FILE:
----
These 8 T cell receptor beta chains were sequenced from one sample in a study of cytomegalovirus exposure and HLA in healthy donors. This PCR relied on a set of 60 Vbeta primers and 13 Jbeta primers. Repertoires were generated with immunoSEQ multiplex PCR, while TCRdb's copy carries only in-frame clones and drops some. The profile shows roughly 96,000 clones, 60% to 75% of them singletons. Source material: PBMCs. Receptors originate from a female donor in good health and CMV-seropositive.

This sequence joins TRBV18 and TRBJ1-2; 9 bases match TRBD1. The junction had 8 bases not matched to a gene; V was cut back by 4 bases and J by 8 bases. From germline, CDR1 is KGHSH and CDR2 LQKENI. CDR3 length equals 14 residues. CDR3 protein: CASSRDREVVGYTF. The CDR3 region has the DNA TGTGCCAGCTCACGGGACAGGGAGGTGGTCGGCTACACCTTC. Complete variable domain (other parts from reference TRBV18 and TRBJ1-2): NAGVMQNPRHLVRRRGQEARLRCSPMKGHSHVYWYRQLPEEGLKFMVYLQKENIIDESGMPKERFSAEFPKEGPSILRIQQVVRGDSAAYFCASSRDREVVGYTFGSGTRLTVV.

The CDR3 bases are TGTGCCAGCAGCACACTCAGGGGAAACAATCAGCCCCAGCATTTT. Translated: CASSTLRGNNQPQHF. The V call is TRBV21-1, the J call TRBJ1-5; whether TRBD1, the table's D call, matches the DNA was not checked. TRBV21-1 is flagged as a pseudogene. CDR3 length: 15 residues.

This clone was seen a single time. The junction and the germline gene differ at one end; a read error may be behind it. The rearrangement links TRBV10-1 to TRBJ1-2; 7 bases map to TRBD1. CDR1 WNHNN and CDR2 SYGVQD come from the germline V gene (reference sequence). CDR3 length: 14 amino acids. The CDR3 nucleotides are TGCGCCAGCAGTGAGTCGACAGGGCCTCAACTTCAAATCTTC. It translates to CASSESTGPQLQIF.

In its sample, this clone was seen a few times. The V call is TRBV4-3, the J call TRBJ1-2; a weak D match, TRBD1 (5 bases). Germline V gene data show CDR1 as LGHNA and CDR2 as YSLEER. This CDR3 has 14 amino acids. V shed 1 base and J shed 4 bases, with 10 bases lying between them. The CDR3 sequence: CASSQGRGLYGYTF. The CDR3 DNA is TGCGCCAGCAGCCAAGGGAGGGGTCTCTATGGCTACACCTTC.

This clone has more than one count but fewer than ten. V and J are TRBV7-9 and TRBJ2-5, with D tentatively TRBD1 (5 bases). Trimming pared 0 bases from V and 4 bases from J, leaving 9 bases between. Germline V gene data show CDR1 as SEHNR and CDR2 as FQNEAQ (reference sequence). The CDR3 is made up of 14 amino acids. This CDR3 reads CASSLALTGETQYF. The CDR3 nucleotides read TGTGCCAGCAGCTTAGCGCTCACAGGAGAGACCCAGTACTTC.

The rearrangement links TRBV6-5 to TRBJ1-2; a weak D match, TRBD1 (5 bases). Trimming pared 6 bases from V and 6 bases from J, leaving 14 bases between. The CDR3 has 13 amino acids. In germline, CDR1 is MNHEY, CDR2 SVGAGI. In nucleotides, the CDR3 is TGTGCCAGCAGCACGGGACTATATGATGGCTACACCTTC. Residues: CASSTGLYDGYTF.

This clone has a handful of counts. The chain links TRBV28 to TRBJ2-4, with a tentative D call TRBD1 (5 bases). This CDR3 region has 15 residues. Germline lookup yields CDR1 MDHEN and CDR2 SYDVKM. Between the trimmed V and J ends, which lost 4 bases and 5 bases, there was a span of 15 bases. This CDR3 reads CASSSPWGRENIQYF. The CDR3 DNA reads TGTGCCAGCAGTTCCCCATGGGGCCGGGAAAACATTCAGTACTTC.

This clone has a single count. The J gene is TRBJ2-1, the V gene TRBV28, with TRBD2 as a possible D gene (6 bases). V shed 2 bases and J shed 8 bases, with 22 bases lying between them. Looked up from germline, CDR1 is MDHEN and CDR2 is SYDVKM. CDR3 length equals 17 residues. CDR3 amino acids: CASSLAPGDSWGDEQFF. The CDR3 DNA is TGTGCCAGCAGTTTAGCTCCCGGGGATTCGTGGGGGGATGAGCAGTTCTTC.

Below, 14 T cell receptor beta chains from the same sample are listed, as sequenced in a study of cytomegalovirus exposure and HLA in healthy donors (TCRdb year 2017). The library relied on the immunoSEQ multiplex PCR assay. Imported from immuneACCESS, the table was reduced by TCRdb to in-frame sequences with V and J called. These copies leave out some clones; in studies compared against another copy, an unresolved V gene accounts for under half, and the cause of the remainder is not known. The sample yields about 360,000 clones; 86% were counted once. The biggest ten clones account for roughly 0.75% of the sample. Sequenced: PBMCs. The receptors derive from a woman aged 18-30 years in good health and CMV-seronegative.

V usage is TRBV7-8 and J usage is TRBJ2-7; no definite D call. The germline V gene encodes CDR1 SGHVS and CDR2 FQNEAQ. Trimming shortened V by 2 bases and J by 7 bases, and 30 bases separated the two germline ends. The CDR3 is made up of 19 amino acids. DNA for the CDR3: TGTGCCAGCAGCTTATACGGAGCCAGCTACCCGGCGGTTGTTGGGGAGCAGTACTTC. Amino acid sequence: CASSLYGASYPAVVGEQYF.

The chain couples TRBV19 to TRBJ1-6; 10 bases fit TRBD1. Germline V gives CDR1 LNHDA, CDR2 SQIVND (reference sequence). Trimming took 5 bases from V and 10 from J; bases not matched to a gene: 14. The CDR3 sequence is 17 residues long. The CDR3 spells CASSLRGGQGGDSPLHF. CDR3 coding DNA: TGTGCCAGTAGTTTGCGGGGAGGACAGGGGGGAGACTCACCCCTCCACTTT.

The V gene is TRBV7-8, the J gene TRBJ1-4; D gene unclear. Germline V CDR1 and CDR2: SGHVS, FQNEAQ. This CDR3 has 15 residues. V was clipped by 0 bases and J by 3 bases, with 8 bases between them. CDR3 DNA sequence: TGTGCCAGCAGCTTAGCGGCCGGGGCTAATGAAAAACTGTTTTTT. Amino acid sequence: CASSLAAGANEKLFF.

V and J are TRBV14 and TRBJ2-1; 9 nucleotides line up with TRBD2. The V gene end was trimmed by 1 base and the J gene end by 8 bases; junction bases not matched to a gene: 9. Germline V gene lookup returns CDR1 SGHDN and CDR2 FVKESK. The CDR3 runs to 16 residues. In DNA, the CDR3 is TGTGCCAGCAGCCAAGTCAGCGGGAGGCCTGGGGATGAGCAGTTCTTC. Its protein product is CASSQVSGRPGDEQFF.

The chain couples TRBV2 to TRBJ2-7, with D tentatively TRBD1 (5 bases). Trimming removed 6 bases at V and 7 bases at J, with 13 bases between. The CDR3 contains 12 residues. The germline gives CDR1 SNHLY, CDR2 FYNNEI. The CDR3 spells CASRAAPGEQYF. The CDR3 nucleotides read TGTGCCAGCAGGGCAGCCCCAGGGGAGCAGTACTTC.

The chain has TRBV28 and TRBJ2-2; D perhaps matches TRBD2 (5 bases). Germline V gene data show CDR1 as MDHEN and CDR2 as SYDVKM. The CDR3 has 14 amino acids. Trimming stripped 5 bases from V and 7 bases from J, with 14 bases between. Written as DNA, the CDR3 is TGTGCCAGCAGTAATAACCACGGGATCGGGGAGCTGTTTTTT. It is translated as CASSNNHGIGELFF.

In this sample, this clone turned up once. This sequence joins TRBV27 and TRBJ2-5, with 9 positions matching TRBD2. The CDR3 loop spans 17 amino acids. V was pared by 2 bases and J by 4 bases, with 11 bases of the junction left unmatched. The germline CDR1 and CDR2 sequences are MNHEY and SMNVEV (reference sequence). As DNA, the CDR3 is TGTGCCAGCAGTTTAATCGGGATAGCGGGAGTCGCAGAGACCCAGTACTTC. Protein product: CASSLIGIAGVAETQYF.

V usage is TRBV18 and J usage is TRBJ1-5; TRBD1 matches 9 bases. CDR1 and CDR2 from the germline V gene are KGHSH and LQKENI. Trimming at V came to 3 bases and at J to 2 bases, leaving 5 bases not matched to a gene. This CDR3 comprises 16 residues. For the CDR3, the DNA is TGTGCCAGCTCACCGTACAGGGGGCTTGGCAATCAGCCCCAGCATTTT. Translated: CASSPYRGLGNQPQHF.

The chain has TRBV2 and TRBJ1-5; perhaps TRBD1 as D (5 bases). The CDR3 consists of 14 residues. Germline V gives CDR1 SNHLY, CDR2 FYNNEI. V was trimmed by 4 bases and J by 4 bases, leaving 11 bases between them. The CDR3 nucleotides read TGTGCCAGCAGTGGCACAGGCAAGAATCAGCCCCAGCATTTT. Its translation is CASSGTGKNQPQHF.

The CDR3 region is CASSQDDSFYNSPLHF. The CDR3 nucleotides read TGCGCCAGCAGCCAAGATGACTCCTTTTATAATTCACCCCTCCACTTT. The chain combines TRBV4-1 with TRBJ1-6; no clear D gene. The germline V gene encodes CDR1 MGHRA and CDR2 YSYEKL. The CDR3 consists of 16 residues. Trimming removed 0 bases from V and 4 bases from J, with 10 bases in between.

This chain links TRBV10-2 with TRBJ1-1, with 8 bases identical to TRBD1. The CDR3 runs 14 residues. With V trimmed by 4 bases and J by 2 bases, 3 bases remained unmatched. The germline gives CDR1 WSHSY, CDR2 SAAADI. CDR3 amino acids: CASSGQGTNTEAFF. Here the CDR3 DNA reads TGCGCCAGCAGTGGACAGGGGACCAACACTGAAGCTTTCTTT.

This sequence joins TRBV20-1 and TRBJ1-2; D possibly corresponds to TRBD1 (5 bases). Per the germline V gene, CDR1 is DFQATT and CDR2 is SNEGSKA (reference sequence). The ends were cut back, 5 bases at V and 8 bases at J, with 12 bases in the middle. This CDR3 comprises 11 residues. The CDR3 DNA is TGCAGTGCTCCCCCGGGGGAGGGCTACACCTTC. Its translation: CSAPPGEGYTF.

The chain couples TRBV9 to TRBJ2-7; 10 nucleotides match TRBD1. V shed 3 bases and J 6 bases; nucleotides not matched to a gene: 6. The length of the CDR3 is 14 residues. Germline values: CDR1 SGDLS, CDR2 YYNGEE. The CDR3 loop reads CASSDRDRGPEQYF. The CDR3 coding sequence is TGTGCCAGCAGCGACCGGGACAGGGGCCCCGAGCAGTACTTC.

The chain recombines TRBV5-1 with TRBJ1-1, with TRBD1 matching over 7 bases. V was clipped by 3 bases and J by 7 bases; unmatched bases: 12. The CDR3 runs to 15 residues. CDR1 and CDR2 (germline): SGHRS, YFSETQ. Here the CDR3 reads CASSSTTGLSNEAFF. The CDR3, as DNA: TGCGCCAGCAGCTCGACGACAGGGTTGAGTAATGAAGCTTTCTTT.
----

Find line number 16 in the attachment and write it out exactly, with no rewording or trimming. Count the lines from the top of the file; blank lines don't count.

The chain has TRBV28 and TRBJ2-2; D perhaps matches TRBD2 (5 bases). Germline V gene data show CDR1 as MDHEN and CDR2 as SYDVKM. The CDR3 has 14 amino acids. Trimming stripped 5 bases from V and 7 bases from J, with 14 bases between. Written as DNA, the CDR3 is TGTGCCAGCAGTAATAACCACGGGATCGGGGAGCTGTTTTTT. It is translated as CASSNNHGIGELFF.